February 2018 Family Newsletter

Thursday, February 8th, 2018

Valentines Day PartyDear Y.E.S! Families,

February is a very short month but it is definitely action packed. Check these exciting events and be sure to join us if possible.

Valentine’s Day Party: Wednesday, Feb. 14

Our party will begin at 9:45 a.m. and continue to 11 a.m. We will have story time, music, games and Valentines!

If you would like your child to bring in Valentines for the party, please bring them in on or before Feb. 13. This will give the children a chance to deliver them to the Valentine Bags. Have your child sign them “To my Friend: from their name. This is a real wonderful opportunity to encourage your child to notice letters and recognition skills too.

Visual Screening with Lions Club, Thursday Feb. 15 at 9 a.m.

This is a great opportunity for your child to have their eyes screened. The process is very simple and quick. You may get more information about the process by checking the Lions website. There is a video and explanation.  If you do not want your child’s eyes screened, please let us know. We can have a signup sheet for you to let us know. Check out the video at https//www.eclubhouse.org.

Also, if you have pairs of old glasses that you have been wondering what to do with them, this is your chance to donate them to the Lions Club. They are able to recycle them for people who are in need of glasses. We will have a box for your donations.

Friday, Annual Rodeo Party, Friday, Feb. 23

We will have special cowboy beans and cornbread for lunch. The Rocking Star Ranch Ponies will be here to give the children pony rides. The festivities will begin after breakfast. Parents and friends are invited to join us for lunch. We will post a reservation sign up list.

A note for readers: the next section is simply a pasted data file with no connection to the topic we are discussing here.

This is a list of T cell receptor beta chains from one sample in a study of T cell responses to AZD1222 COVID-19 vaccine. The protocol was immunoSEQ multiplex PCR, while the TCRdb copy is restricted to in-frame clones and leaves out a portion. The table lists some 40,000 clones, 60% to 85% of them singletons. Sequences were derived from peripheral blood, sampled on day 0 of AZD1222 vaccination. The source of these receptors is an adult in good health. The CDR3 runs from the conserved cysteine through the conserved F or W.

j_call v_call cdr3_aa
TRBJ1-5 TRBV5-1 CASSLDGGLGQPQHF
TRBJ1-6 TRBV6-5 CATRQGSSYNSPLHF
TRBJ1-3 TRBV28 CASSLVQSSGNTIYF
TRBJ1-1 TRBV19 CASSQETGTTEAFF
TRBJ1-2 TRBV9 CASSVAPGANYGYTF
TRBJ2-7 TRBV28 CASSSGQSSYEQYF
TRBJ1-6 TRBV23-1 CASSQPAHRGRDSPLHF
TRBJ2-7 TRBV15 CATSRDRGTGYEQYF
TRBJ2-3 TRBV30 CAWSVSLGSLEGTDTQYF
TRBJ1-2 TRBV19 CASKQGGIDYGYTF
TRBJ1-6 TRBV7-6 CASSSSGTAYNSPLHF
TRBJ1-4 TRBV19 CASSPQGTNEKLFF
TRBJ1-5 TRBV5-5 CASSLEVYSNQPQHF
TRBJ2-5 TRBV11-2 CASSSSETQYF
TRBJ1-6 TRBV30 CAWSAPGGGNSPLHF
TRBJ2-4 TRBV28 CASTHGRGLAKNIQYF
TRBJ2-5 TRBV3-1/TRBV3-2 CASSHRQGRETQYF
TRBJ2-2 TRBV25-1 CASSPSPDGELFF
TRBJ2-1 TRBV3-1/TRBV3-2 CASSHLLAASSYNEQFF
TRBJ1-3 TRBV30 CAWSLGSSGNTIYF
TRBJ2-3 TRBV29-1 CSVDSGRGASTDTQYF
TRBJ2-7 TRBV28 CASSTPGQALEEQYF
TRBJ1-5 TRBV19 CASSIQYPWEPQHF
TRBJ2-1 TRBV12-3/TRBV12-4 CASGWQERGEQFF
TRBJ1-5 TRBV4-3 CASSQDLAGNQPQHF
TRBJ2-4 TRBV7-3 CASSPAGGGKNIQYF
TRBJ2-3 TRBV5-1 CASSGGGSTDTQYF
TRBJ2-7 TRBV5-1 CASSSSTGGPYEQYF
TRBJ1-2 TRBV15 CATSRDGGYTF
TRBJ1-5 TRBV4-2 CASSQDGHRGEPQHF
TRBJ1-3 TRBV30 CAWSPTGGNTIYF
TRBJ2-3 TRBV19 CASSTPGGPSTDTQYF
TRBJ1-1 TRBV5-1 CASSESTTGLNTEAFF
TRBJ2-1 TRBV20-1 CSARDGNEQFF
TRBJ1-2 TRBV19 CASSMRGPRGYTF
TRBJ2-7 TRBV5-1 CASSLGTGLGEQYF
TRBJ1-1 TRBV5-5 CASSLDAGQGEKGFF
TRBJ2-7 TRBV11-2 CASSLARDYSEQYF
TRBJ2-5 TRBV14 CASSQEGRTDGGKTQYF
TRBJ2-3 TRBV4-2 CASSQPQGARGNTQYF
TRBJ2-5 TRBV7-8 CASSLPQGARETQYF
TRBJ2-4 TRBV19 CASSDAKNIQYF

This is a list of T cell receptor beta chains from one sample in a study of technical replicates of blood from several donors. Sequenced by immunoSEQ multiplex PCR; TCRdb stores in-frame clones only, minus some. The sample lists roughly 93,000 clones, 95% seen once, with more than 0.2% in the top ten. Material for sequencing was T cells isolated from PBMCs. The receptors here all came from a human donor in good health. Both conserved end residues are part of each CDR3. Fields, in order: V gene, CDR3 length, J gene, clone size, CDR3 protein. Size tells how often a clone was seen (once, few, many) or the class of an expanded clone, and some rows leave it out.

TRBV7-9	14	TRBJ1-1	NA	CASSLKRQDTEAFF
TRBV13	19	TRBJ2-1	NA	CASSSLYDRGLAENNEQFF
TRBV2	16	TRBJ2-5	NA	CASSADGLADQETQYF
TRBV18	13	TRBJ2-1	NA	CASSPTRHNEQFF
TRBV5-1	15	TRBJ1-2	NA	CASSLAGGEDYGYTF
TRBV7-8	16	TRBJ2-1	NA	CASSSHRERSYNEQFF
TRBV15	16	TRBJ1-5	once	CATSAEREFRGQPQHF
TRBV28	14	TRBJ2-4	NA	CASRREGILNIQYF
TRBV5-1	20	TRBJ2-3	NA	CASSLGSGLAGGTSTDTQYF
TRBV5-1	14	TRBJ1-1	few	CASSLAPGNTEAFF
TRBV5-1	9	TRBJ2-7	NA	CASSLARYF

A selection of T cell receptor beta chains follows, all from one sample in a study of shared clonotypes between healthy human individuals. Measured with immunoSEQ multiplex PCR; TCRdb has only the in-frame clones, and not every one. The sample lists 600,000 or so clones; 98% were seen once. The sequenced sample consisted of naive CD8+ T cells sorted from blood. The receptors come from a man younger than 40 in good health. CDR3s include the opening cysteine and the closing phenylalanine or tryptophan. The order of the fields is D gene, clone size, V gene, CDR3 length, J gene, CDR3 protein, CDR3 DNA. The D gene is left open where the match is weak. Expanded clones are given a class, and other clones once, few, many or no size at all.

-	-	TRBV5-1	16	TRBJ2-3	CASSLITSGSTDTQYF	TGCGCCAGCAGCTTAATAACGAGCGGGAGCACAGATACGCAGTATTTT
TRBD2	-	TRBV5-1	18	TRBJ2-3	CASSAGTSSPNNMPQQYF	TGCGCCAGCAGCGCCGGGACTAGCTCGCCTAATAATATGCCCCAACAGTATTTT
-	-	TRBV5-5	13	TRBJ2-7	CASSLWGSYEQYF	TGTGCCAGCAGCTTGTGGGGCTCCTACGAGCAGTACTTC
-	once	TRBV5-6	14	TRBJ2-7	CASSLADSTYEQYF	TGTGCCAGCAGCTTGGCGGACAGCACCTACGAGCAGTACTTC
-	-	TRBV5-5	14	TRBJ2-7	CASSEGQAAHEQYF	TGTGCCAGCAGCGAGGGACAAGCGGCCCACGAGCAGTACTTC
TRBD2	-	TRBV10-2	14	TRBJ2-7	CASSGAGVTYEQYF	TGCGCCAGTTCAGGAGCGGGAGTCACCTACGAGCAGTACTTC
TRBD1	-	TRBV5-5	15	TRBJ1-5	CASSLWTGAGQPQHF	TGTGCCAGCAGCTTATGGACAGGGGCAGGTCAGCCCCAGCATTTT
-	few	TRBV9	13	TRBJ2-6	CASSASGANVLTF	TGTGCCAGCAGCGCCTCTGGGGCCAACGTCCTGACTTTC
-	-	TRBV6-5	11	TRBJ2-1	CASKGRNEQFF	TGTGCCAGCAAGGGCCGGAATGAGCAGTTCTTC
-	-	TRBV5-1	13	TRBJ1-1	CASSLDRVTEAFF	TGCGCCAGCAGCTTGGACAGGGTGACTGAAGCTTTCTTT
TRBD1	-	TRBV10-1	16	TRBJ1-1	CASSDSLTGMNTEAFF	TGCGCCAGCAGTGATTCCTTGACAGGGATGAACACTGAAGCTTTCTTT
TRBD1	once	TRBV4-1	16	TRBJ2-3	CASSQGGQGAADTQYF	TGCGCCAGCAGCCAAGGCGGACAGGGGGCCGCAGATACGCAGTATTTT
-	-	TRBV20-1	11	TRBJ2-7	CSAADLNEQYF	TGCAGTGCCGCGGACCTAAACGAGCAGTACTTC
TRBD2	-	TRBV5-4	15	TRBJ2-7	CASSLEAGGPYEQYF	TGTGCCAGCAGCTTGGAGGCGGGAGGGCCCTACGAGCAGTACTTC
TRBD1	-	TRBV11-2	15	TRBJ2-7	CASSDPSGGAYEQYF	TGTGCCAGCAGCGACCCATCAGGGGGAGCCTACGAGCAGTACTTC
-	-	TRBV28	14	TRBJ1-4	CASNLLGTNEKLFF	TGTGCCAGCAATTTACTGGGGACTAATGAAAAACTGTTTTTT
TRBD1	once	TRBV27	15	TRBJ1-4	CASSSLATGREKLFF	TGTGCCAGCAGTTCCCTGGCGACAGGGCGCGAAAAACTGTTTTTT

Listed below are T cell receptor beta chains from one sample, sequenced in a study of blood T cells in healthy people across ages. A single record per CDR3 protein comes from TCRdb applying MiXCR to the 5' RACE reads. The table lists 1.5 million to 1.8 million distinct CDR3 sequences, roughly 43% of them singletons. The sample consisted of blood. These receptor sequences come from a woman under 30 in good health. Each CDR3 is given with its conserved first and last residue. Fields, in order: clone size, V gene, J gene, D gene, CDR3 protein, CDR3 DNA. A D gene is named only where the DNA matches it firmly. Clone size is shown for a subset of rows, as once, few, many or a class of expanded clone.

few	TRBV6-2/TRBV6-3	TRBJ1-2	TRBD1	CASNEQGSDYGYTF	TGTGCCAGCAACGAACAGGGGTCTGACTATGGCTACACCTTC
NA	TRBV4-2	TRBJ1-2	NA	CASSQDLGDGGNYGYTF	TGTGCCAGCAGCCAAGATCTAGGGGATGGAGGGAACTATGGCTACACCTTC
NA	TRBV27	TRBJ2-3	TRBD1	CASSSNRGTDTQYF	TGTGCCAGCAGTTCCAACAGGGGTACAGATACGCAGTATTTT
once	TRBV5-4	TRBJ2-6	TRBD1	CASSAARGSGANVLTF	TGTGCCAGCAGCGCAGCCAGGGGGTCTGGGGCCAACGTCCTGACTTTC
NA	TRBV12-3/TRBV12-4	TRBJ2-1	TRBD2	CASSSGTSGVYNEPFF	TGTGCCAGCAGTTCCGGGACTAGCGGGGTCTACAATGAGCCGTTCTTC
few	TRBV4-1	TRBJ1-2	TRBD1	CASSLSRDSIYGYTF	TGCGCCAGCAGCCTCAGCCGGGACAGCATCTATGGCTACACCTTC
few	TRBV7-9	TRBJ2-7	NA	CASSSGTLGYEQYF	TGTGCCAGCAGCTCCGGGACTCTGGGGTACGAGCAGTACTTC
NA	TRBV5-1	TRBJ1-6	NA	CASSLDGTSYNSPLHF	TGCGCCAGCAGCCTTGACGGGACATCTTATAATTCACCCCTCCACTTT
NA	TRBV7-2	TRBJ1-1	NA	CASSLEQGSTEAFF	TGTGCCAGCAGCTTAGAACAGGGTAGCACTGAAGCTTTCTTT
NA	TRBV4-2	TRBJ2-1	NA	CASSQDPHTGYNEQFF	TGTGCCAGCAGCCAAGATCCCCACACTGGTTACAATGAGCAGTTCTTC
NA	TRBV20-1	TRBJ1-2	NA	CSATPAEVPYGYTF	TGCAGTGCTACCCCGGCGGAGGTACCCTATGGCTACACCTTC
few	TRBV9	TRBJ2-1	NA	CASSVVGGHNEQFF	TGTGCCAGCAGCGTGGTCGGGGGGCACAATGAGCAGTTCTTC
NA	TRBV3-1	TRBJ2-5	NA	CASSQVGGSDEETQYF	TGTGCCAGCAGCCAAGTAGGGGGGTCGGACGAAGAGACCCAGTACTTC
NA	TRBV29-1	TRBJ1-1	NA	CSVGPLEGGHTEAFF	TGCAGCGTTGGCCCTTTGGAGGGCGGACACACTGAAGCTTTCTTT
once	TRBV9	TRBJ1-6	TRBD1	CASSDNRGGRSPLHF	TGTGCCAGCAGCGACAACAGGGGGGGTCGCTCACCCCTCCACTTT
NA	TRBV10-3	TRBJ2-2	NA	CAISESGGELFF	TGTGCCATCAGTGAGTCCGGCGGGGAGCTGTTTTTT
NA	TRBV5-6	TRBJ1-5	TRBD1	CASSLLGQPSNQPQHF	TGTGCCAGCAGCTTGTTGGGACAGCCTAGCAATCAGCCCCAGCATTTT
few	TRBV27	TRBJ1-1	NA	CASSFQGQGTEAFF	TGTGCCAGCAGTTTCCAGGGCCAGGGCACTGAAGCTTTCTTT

Quality First LogoQuality First Update

Our staff enjoyed the training session last Saturday with our coach Josi Terrell. Our goal is to learn more about the standards for the program. It is always exciting to learn.  We are looking forward to our next visit. We will keep you posted. There have been many changes in the program so it will be interesting to see the new process.

Curriculum Corner

Valentine’s Day is an excellent way to encourage your child’s literacy skills. Take time when the children bring home their Valentines to read them and discuss the words and letters. Have your child dictate their greetings to grandparents and special friends. If you would like your child to know what happens with “snail mail,” you might even mail your child a card so that they can have the experience of going to the mail box. If you would like to mail a Valentine to your child at school, address it to your child care of Young Explorers School, P.O. Box 14614, 85732.

Take advantage of your time during your drive to and from school to encourage your child to look for letters. Children know a lot of words because they have experienced them. Most children recognize M for McDonalds and other restaurants too. Every day each of us have the opportunity to encourage children to become aware of the “reading environments”! By encouraging your child to share their recognition skills you can begin to see an emerging eager reader! Enjoying reading is the goal!

I hope you picked up the YES! Valentine Song Flyer. We will be singing our songs daily and at our Valentine’s Day Party too. This might help you understand some of the words your child may be singing.

Happy Valentine’s Day for all!

Dr. Fil.

Celebrating 47 YearsYoung Explorers SchoolP.S. Thank you for attending our 47th Birthday Party last week. It was quite a turn out. Many friends and family made the event very rewarding. Taking time to remember our past encourages us to continue to provide nurturing and educational learning opportunities daily for our children.